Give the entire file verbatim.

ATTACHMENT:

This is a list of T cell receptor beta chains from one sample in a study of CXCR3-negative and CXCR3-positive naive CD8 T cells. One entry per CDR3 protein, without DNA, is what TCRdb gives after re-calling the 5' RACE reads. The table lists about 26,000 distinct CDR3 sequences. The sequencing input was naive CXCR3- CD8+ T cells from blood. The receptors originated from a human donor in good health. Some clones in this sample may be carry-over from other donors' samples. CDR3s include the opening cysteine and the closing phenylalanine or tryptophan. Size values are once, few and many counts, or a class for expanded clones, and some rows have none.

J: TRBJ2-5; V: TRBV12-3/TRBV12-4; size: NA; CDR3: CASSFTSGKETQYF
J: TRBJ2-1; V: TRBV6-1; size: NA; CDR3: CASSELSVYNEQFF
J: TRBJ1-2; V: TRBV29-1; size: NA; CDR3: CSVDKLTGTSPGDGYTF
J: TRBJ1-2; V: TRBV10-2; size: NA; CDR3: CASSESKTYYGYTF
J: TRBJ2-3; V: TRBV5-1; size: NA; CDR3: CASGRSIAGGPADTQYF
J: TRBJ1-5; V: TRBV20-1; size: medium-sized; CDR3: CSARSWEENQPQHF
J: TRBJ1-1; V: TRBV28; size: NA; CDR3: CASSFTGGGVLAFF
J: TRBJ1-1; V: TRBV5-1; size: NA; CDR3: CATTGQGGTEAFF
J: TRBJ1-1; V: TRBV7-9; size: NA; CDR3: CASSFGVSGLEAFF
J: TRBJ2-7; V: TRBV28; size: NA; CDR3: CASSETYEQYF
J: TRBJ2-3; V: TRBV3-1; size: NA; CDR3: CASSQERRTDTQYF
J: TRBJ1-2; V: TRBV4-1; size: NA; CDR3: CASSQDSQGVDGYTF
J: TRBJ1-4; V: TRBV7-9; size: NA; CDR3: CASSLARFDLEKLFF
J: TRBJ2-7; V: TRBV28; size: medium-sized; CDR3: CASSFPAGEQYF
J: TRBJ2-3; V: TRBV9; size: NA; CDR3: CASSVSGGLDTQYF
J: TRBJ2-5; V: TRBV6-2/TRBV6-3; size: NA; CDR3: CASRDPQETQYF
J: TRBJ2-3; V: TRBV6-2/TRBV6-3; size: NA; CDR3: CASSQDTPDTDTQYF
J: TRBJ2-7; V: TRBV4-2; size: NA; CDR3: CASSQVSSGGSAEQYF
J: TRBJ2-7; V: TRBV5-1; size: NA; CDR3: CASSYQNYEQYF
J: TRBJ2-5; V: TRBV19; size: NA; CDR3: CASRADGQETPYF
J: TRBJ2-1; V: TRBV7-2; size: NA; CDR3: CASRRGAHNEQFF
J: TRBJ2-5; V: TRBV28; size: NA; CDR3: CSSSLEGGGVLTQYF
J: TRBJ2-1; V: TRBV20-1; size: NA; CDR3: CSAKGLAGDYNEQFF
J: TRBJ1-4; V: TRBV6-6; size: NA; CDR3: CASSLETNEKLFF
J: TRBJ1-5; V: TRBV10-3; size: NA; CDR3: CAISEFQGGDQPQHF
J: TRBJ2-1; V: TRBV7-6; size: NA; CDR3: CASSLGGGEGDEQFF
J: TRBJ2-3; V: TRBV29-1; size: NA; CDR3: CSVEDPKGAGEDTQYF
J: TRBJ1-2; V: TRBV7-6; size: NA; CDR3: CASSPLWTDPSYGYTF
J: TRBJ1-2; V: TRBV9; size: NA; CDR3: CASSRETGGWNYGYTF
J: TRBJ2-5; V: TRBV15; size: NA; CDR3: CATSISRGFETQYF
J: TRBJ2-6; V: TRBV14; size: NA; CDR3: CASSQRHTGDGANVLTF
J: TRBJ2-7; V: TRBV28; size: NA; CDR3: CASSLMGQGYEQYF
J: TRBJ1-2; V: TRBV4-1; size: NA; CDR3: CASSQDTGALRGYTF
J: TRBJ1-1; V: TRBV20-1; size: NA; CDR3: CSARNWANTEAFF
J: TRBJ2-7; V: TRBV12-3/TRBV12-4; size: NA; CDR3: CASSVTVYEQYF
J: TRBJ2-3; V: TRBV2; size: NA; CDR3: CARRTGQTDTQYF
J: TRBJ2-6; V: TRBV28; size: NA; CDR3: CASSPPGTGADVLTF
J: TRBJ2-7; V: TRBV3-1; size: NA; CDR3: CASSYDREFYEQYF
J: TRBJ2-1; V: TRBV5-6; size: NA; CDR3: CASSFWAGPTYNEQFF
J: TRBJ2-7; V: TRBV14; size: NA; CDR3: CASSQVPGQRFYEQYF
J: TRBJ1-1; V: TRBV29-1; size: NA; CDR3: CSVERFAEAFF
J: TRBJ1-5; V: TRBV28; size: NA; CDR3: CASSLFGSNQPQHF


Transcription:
This is a list of T cell receptor beta chains from one sample in a study of CXCR3-negative and CXCR3-positive naive CD8 T cells. One entry per CDR3 protein, without DNA, is what TCRdb gives after re-calling the 5' RACE reads. The table lists about 26,000 distinct CDR3 sequences. The sequencing input was naive CXCR3- CD8+ T cells from blood. The receptors originated from a human donor in good health. Some clones in this sample may be carry-over from other donors' samples. CDR3s include the opening cysteine and the closing phenylalanine or tryptophan. Size values are once, few and many counts, or a class for expanded clones, and some rows have none.

J: TRBJ2-5; V: TRBV12-3/TRBV12-4; size: NA; CDR3: CASSFTSGKETQYF
J: TRBJ2-1; V: TRBV6-1; size: NA; CDR3: CASSELSVYNEQFF
J: TRBJ1-2; V: TRBV29-1; size: NA; CDR3: CSVDKLTGTSPGDGYTF
J: TRBJ1-2; V: TRBV10-2; size: NA; CDR3: CASSESKTYYGYTF
J: TRBJ2-3; V: TRBV5-1; size: NA; CDR3: CASGRSIAGGPADTQYF
J: TRBJ1-5; V: TRBV20-1; size: medium-sized; CDR3: CSARSWEENQPQHF
J: TRBJ1-1; V: TRBV28; size: NA; CDR3: CASSFTGGGVLAFF
J: TRBJ1-1; V: TRBV5-1; size: NA; CDR3: CATTGQGGTEAFF
J: TRBJ1-1; V: TRBV7-9; size: NA; CDR3: CASSFGVSGLEAFF
J: TRBJ2-7; V: TRBV28; size: NA; CDR3: CASSETYEQYF
J: TRBJ2-3; V: TRBV3-1; size: NA; CDR3: CASSQERRTDTQYF
J: TRBJ1-2; V: TRBV4-1; size: NA; CDR3: CASSQDSQGVDGYTF
J: TRBJ1-4; V: TRBV7-9; size: NA; CDR3: CASSLARFDLEKLFF
J: TRBJ2-7; V: TRBV28; size: medium-sized; CDR3: CASSFPAGEQYF
J: TRBJ2-3; V: TRBV9; size: NA; CDR3: CASSVSGGLDTQYF
J: TRBJ2-5; V: TRBV6-2/TRBV6-3; size: NA; CDR3: CASRDPQETQYF
J: TRBJ2-3; V: TRBV6-2/TRBV6-3; size: NA; CDR3: CASSQDTPDTDTQYF
J: TRBJ2-7; V: TRBV4-2; size: NA; CDR3: CASSQVSSGGSAEQYF
J: TRBJ2-7; V: TRBV5-1; size: NA; CDR3: CASSYQNYEQYF
J: TRBJ2-5; V: TRBV19; size: NA; CDR3: CASRADGQETPYF
J: TRBJ2-1; V: TRBV7-2; size: NA; CDR3: CASRRGAHNEQFF
J: TRBJ2-5; V: TRBV28; size: NA; CDR3: CSSSLEGGGVLTQYF
J: TRBJ2-1; V: TRBV20-1; size: NA; CDR3: CSAKGLAGDYNEQFF
J: TRBJ1-4; V: TRBV6-6; size: NA; CDR3: CASSLETNEKLFF
J: TRBJ1-5; V: TRBV10-3; size: NA; CDR3: CAISEFQGGDQPQHF
J: TRBJ2-1; V: TRBV7-6; size: NA; CDR3: CASSLGGGEGDEQFF
J: TRBJ2-3; V: TRBV29-1; size: NA; CDR3: CSVEDPKGAGEDTQYF
J: TRBJ1-2; V: TRBV7-6; size: NA; CDR3: CASSPLWTDPSYGYTF
J: TRBJ1-2; V: TRBV9; size: NA; CDR3: CASSRETGGWNYGYTF
J: TRBJ2-5; V: TRBV15; size: NA; CDR3: CATSISRGFETQYF
J: TRBJ2-6; V: TRBV14; size: NA; CDR3: CASSQRHTGDGANVLTF
J: TRBJ2-7; V: TRBV28; size: NA; CDR3: CASSLMGQGYEQYF
J: TRBJ1-2; V: TRBV4-1; size: NA; CDR3: CASSQDTGALRGYTF
J: TRBJ1-1; V: TRBV20-1; size: NA; CDR3: CSARNWANTEAFF
J: TRBJ2-7; V: TRBV12-3/TRBV12-4; size: NA; CDR3: CASSVTVYEQYF
J: TRBJ2-3; V: TRBV2; size: NA; CDR3: CARRTGQTDTQYF
J: TRBJ2-6; V: TRBV28; size: NA; CDR3: CASSPPGTGADVLTF
J: TRBJ2-7; V: TRBV3-1; size: NA; CDR3: CASSYDREFYEQYF
J: TRBJ2-1; V: TRBV5-6; size: NA; CDR3: CASSFWAGPTYNEQFF
J: TRBJ2-7; V: TRBV14; size: NA; CDR3: CASSQVPGQRFYEQYF
J: TRBJ1-1; V: TRBV29-1; size: NA; CDR3: CSVERFAEAFF
J: TRBJ1-5; V: TRBV28; size: NA; CDR3: CASSLFGSNQPQHF